Reducing erosion potential on organic farms – Organic Matters

Soil conservation is crucial to the sustainability of agriculture.Organic producers, in particular, take this responsibility seriously. According to the International Federation of Organic Agriculture Movements, “soil and soil management is the foundation of organic production.

“Organic growing systems are soil based, care for the soil and surrounding ecosystems and provide support for a diversity of species while encouraging nutrient cycling and mitigating soil and nutrient losses.”

Soil is a complex and living system. Caring for the soil, then, is caring for the life of the soil. Reducing erosion is a fundamental first step.

Reducing wind and water speed can reduce erosion potential. Using narrow fields, shelterbelts, perennial grass barriers and even annual crop barriers can be helpful in reducing wind and water movement.

Reducing tillage is commonly advocated for reducing erosion potential.

But cutting tillage can be challenging for organic producers. For conventional producers, a reduction in tillage often goes hand in hand with herbicide use in spring or fall. In grasshopper-prone times, tillage reduction can increase insecticide use as well.

Nevertheless, many organic producers are experimenting with reductions in tillage frequency or intensity. More research would be helpful.

Reducing soil losses in organic systems hinges, as so much in organic agriculture does, on sound crop rotations.

Maintaining vegetative cover and increasing soil organic matter are key elements.

Soils that are covered with plant material, living or dead, are less susceptible to erosion. The benefits of soil organic matter are numerous. It is the source of most of the nitrogen, phosphorous and sulfur that is available for plants to take up. It is a food source for the life of the soil, with all its beneficial activities and it helps soil hold water, allows air flow and binds soil together in larger aggregates.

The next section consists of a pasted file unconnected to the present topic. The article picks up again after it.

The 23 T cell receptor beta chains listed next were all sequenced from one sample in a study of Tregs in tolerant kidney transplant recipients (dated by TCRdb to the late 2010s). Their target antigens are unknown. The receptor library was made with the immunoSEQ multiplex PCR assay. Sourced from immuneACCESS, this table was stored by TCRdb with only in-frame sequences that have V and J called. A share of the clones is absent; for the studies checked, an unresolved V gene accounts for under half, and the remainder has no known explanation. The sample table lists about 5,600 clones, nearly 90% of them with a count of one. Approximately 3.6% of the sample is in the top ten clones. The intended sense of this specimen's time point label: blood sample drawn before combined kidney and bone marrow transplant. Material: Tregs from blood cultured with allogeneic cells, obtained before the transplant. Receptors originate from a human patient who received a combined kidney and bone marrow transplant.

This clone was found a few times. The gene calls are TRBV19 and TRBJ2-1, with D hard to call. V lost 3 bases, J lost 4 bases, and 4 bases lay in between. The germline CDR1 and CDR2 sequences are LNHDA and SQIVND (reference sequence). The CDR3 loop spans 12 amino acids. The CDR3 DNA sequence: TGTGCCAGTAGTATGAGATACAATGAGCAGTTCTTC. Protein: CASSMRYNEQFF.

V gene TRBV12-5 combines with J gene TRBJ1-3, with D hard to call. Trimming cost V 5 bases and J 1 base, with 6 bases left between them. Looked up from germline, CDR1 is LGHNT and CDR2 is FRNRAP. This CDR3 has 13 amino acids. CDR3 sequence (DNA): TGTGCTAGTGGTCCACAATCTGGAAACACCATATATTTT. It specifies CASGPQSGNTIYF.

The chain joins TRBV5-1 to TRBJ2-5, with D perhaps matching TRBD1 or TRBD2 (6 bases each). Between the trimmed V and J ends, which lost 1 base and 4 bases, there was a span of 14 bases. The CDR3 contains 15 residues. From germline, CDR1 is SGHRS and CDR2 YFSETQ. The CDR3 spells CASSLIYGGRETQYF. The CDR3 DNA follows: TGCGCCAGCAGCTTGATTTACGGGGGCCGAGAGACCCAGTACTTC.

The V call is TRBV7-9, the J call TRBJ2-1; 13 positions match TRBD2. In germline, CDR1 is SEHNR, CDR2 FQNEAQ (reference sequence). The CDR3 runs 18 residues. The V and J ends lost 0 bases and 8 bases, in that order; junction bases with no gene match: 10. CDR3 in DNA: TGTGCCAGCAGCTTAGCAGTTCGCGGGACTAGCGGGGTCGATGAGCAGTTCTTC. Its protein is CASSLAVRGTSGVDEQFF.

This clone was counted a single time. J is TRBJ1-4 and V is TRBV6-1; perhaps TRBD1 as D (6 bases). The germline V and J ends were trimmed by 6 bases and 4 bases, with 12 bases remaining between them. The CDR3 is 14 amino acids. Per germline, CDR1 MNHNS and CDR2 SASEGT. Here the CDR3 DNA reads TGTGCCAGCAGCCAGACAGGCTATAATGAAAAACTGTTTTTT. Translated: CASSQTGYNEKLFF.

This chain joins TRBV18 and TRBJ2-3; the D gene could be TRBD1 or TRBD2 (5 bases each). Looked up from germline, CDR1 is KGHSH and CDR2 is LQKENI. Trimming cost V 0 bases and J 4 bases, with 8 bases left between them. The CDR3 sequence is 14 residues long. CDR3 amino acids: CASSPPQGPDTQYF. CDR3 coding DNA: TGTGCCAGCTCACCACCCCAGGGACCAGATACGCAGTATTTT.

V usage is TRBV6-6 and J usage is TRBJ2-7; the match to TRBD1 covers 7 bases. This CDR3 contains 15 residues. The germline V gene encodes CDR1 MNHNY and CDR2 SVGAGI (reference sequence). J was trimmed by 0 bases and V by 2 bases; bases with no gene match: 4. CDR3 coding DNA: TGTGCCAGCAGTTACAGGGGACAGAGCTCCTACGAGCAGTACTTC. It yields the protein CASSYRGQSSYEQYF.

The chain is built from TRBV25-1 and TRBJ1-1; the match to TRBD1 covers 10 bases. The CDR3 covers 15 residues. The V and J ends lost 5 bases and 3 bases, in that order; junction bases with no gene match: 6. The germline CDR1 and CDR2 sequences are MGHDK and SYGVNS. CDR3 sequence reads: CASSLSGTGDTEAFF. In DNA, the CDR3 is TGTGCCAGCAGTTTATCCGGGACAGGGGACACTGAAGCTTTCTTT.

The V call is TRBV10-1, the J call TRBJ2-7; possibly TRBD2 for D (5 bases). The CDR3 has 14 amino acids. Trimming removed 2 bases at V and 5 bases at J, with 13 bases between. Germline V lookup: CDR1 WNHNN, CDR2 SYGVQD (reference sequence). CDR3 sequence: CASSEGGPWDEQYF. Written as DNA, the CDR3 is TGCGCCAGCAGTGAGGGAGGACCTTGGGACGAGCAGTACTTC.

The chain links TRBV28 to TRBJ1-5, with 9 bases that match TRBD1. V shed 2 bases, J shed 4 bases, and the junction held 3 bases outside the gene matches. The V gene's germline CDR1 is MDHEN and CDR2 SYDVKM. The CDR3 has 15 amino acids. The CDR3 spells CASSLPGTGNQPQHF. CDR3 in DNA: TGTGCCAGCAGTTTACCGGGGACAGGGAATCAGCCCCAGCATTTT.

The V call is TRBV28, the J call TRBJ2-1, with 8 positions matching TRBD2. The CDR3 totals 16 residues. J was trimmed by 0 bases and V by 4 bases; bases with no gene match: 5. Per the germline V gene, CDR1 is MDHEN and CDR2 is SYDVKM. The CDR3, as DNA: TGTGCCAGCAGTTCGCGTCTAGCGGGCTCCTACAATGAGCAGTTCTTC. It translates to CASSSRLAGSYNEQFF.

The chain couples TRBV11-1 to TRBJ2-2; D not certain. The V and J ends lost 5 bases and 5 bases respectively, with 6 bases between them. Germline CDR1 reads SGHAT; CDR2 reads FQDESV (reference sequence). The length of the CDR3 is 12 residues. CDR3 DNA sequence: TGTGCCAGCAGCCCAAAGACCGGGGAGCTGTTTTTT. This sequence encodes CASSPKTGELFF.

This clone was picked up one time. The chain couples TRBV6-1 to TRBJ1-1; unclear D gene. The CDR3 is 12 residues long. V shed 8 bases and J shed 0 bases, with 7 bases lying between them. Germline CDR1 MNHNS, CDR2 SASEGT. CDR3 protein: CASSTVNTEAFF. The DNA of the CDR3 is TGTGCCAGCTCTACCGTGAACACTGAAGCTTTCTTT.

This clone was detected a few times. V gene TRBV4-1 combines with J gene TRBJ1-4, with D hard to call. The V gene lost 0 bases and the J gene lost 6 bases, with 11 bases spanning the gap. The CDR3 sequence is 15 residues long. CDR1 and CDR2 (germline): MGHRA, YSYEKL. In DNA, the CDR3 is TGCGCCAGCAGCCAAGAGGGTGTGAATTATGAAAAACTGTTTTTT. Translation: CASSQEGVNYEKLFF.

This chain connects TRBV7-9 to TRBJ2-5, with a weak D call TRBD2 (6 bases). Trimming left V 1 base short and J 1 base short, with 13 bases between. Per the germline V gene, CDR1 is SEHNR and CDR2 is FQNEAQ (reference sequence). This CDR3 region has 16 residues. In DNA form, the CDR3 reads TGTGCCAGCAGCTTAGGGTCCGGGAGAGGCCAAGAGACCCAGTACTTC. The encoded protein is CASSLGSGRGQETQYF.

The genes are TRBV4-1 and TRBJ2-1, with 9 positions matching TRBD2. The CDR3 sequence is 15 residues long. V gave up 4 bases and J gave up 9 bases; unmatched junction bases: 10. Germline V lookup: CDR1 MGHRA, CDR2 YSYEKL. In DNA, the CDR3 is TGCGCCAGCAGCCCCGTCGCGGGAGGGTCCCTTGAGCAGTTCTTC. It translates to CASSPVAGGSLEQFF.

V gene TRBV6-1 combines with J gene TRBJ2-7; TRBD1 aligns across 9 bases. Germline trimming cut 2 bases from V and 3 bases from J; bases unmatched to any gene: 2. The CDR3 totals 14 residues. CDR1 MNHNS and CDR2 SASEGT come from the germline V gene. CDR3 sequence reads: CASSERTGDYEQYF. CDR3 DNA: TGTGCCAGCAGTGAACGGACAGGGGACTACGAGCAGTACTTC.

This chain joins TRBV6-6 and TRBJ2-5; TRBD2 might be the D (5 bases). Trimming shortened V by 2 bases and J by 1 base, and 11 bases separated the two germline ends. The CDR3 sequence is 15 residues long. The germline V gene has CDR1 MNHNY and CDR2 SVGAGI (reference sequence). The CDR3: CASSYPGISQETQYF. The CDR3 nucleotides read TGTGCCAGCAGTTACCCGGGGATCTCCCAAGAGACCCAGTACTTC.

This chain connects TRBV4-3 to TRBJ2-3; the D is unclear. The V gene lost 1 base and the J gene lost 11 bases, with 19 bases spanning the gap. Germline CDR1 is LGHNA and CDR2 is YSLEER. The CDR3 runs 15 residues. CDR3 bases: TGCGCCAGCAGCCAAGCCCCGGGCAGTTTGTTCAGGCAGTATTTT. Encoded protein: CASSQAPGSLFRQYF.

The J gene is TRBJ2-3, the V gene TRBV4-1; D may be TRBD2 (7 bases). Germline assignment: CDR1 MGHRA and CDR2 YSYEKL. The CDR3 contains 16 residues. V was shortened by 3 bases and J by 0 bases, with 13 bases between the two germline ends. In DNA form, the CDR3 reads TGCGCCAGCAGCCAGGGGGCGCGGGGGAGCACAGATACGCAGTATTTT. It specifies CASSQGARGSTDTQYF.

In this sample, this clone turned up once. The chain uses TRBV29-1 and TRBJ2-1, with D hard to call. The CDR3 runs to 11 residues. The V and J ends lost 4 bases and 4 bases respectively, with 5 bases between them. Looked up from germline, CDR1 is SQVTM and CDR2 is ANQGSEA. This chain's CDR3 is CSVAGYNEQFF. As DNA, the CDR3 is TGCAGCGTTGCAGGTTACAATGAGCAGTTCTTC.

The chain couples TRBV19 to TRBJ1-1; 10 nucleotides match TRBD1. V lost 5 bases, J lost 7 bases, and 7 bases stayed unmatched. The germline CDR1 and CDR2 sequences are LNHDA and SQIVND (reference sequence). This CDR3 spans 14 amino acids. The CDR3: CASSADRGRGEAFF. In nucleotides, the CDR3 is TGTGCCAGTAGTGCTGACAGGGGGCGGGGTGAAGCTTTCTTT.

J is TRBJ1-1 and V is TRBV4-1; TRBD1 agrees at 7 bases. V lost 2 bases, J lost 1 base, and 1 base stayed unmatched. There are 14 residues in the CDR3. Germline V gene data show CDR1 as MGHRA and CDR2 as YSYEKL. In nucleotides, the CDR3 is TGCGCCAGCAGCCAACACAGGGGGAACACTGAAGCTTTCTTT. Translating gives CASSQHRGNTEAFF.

This last benefit is perhaps the most important for reducing erosion.

Rotations that reduce erosion are therefore likely to be those that most increase organic matter and lessen the time that the ground is left uncovered. It is recommended that summerfallow be replaced with cover crops, especially those that produce abundant biomass, or legumes that have a good balance of nitrogen and carbon in their residues. On highly erodible land, seeding long-term forages or permanent cover may be beneficial.

Alison Nelson is a graduate student at the University of Manitoba, working under the direction of professor Jane Froese.

Her research examines crop rotations in Canada and asks how these rotations influence soil conservation. The first part of her project characterizes organic rotations and practices that producers use to reduce soil loss. She has developed a survey she estimates will take about 45 minutes per producer. She hopes to find 200 participants.

The second part of her project involves visiting farms and measuring the soil’s resistance to erosion. She will visit farms that she identifies by the survey as representative of the rotational practices she discovers.

The two parts of her project, taken together, will help her identify effective soil conservation practices for organic producers that allow them to be more effective stewards of the soil.

To obtain a copy of the survey, contact me or contact Alison Nelson directly at 204-474-6073 or umnels06@umanitoba.ca.

Frick is the Prairie co-ordinator for the Organic Agriculture Centre of Canada located at the University of Saskatchewan. She can be reached at 306-966-4975, at brenda.frick@usask.ca, or www.organicagcentre.ca.The opinions expressed in this column are not necessarily those of the Western Producer.

Comments

explore

Stories from our other publications